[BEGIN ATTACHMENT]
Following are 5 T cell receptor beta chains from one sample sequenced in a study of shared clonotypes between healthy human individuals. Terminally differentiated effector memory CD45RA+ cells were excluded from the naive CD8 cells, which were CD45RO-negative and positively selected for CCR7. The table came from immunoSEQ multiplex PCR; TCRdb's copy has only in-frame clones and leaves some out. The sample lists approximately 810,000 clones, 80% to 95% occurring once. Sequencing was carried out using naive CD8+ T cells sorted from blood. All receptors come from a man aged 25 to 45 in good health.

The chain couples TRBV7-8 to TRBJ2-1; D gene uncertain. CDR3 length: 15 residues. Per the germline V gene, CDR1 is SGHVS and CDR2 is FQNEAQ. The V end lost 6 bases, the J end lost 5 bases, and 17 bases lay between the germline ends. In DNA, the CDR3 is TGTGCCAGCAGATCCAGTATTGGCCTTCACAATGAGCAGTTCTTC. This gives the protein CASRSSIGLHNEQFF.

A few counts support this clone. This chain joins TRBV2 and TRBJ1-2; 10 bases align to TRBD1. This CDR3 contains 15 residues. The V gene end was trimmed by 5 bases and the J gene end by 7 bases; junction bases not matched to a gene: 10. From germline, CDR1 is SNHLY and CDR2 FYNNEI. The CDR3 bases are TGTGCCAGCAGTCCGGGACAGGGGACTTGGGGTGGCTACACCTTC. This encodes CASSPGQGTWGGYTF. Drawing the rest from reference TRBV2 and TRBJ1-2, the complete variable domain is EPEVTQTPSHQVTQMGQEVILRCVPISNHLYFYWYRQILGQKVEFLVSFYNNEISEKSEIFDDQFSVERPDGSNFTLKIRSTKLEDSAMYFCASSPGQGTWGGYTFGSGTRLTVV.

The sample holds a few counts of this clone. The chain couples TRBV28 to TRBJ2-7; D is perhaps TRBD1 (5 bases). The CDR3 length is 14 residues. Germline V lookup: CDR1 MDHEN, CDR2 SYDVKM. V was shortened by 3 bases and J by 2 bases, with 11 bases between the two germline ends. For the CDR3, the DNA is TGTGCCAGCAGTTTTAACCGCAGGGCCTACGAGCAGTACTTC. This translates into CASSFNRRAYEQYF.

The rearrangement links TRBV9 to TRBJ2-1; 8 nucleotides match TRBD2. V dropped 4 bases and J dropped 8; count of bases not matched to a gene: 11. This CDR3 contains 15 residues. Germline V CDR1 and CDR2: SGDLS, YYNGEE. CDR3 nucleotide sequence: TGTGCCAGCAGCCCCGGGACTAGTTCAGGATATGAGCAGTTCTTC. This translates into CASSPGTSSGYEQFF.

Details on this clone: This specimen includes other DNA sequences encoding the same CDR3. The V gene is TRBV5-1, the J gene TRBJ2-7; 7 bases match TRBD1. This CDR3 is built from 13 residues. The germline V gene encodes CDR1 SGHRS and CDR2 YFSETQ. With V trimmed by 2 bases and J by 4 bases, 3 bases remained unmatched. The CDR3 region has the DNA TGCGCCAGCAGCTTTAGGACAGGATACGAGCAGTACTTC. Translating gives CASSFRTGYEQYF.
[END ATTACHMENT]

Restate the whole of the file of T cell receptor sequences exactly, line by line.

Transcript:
Following are 5 T cell receptor beta chains from one sample sequenced in a study of shared clonotypes between healthy human individuals. Terminally differentiated effector memory CD45RA+ cells were excluded from the naive CD8 cells, which were CD45RO-negative and positively selected for CCR7. The table came from immunoSEQ multiplex PCR; TCRdb's copy has only in-frame clones and leaves some out. The sample lists approximately 810,000 clones, 80% to 95% occurring once. Sequencing was carried out using naive CD8+ T cells sorted from blood. All receptors come from a man aged 25 to 45 in good health.

The chain couples TRBV7-8 to TRBJ2-1; D gene uncertain. CDR3 length: 15 residues. Per the germline V gene, CDR1 is SGHVS and CDR2 is FQNEAQ. The V end lost 6 bases, the J end lost 5 bases, and 17 bases lay between the germline ends. In DNA, the CDR3 is TGTGCCAGCAGATCCAGTATTGGCCTTCACAATGAGCAGTTCTTC. This gives the protein CASRSSIGLHNEQFF.

A few counts support this clone. This chain joins TRBV2 and TRBJ1-2; 10 bases align to TRBD1. This CDR3 contains 15 residues. The V gene end was trimmed by 5 bases and the J gene end by 7 bases; junction bases not matched to a gene: 10. From germline, CDR1 is SNHLY and CDR2 FYNNEI. The CDR3 bases are TGTGCCAGCAGTCCGGGACAGGGGACTTGGGGTGGCTACACCTTC. This encodes CASSPGQGTWGGYTF. Drawing the rest from reference TRBV2 and TRBJ1-2, the complete variable domain is EPEVTQTPSHQVTQMGQEVILRCVPISNHLYFYWYRQILGQKVEFLVSFYNNEISEKSEIFDDQFSVERPDGSNFTLKIRSTKLEDSAMYFCASSPGQGTWGGYTFGSGTRLTVV.

The sample holds a few counts of this clone. The chain couples TRBV28 to TRBJ2-7; D is perhaps TRBD1 (5 bases). The CDR3 length is 14 residues. Germline V lookup: CDR1 MDHEN, CDR2 SYDVKM. V was shortened by 3 bases and J by 2 bases, with 11 bases between the two germline ends. For the CDR3, the DNA is TGTGCCAGCAGTTTTAACCGCAGGGCCTACGAGCAGTACTTC. This translates into CASSFNRRAYEQYF.

The rearrangement links TRBV9 to TRBJ2-1; 8 nucleotides match TRBD2. V dropped 4 bases and J dropped 8; count of bases not matched to a gene: 11. This CDR3 contains 15 residues. Germline V CDR1 and CDR2: SGDLS, YYNGEE. CDR3 nucleotide sequence: TGTGCCAGCAGCCCCGGGACTAGTTCAGGATATGAGCAGTTCTTC. This translates into CASSPGTSSGYEQFF.

Details on this clone: This specimen includes other DNA sequences encoding the same CDR3. The V gene is TRBV5-1, the J gene TRBJ2-7; 7 bases match TRBD1. This CDR3 is built from 13 residues. The germline V gene encodes CDR1 SGHRS and CDR2 YFSETQ. With V trimmed by 2 bases and J by 4 bases, 3 bases remained unmatched. The CDR3 region has the DNA TGCGCCAGCAGCTTTAGGACAGGATACGAGCAGTACTTC. Translating gives CASSFRTGYEQYF.